Surface Layer Variability in the Ross Sea, Antarctica as Assessed by In Situ Fluorescence Measurements

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Marine Science


Phytoplankton fluorescence, temperature and salinity were measured from December through February using in situ instruments deployed at two locations in the southern Ross Sea, Antarctica during the austral summers of three consecutive years (2003-2004, 2004-2005, and 2005-2006) to assess the short-term, seasonal and interannual variations in phytoplankton biomass and oceanographic conditions. The seasonal climatologies of physical forcing variables were also determined from satellite measurements, and the data from the two sites compared to the 2000-2009 mean. In situ fluorometers were deployed at three depths at 77 degrees S, 172.7 degrees E and 77.5 degrees S, 180 degrees. Significant differences between the two sites were consistently observed, confirming the anticipated high level of spatial and temporal heterogeneity. Chlorophyll fluorescence was maximal in late December, and generally decreased rapidly to modest levels in January and February. However, during 1 year (2003-2004) a secondary bloom was found, with summer maxima being similar to those observed during spring. Fluorescence displayed a strong diel cycle, with strong quenching during periods of maximum irradiance. The magnitude of this reduction was large (the minimum average fluorescence was 25% of the daily mean) and decreased with depth. Fluorescence varied interannually, with the absolute levels and temporal patterns being different among years. The two sites had different temperature/salinity properties as measured at 24 m, and both variables changed with time. During 2004-2005 we were able to continuously measure the photosynthetic quantum efficiency of PSII (Fv/Fm) at 11 m, which revealed a minimum in December, and an increase in January, whereas the absolute fluorescence (Fo) decreased simultaneously. We suggest that this reflected a mixing event, whereby available irradiance increased, allowing a short period of growth in a more favorable optical environment. While substantial variations from the mean physical forcing were observed, the linkage of these physical variations with fluorescence was not always clear. Short-term (over 24-h) changes in fluorescence occurred, and were likely related to advective events. Wind events altered fluorescence in the surface layer, and these redistributed phytoplankton in the surface. The variability in chlorophyll fluorescence and physical forcing over a variety of scales in the Ross Sea provides insights into temporal-spatial coupling of phytoplankton. (C) 2010 Elsevier Ltd. All rights reserved.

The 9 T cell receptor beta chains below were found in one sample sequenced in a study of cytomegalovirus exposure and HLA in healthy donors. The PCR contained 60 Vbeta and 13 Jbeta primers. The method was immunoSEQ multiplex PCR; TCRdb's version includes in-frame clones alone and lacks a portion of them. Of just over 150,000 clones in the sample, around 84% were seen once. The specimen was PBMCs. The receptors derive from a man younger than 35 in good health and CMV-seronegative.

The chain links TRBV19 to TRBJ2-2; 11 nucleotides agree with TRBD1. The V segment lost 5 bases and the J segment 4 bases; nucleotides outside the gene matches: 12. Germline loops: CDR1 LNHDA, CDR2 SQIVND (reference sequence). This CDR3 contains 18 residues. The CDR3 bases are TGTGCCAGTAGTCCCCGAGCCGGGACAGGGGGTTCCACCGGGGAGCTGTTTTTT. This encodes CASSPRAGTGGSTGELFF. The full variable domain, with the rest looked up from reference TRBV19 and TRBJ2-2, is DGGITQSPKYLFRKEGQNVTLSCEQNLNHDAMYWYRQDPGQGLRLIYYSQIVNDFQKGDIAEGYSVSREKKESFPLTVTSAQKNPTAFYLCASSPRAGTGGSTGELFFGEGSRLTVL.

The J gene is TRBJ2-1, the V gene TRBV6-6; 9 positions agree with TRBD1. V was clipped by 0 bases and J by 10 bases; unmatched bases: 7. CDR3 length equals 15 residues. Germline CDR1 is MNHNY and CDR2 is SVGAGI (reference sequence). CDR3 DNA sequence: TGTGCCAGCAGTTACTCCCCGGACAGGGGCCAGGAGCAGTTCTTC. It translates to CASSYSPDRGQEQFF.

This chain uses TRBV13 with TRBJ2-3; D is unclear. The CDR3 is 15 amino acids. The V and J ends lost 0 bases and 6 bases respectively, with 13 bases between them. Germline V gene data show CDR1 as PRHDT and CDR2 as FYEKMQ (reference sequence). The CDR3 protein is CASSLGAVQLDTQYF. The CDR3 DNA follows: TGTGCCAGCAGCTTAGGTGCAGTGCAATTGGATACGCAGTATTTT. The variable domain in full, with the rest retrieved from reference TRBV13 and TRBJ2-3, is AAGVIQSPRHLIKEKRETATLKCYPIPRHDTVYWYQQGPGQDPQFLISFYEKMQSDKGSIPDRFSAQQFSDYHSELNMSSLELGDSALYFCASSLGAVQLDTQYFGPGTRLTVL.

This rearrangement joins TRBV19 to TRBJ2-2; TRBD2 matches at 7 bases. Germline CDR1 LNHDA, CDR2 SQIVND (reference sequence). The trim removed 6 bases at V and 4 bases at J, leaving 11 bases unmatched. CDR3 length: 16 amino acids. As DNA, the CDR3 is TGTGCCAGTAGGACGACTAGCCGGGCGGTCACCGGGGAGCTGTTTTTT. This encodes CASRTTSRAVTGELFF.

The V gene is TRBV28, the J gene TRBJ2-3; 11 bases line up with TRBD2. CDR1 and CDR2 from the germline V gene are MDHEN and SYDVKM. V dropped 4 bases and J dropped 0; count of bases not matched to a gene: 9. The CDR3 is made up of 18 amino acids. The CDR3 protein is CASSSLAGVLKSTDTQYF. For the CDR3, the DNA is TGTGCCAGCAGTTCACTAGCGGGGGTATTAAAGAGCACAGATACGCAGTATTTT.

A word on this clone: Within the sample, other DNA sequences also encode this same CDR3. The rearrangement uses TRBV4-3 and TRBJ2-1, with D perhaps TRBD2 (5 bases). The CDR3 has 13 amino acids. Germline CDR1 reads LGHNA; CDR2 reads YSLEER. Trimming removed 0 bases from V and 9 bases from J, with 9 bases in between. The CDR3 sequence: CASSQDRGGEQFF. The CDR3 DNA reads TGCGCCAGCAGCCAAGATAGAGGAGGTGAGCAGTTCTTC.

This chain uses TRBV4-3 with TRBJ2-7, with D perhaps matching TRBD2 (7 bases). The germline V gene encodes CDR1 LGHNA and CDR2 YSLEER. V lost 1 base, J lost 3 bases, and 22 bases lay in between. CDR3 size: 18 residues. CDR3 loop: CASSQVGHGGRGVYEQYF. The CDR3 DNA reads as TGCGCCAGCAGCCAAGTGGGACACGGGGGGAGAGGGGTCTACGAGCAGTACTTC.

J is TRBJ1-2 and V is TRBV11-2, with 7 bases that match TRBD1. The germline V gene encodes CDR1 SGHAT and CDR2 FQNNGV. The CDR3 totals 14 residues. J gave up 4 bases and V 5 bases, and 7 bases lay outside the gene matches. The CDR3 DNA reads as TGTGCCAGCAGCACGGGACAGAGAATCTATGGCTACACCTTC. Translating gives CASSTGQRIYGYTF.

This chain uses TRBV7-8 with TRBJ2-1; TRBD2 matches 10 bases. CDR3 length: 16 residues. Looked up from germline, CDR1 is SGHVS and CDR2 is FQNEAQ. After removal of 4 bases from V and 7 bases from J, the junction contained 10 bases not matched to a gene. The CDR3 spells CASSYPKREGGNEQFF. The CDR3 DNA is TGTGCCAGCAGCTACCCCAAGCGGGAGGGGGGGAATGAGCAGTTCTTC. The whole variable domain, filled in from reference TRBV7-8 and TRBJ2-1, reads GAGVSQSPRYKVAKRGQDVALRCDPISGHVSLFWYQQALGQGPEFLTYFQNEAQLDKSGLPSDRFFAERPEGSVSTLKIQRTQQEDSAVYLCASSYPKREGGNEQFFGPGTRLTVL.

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Progress in Oceanography





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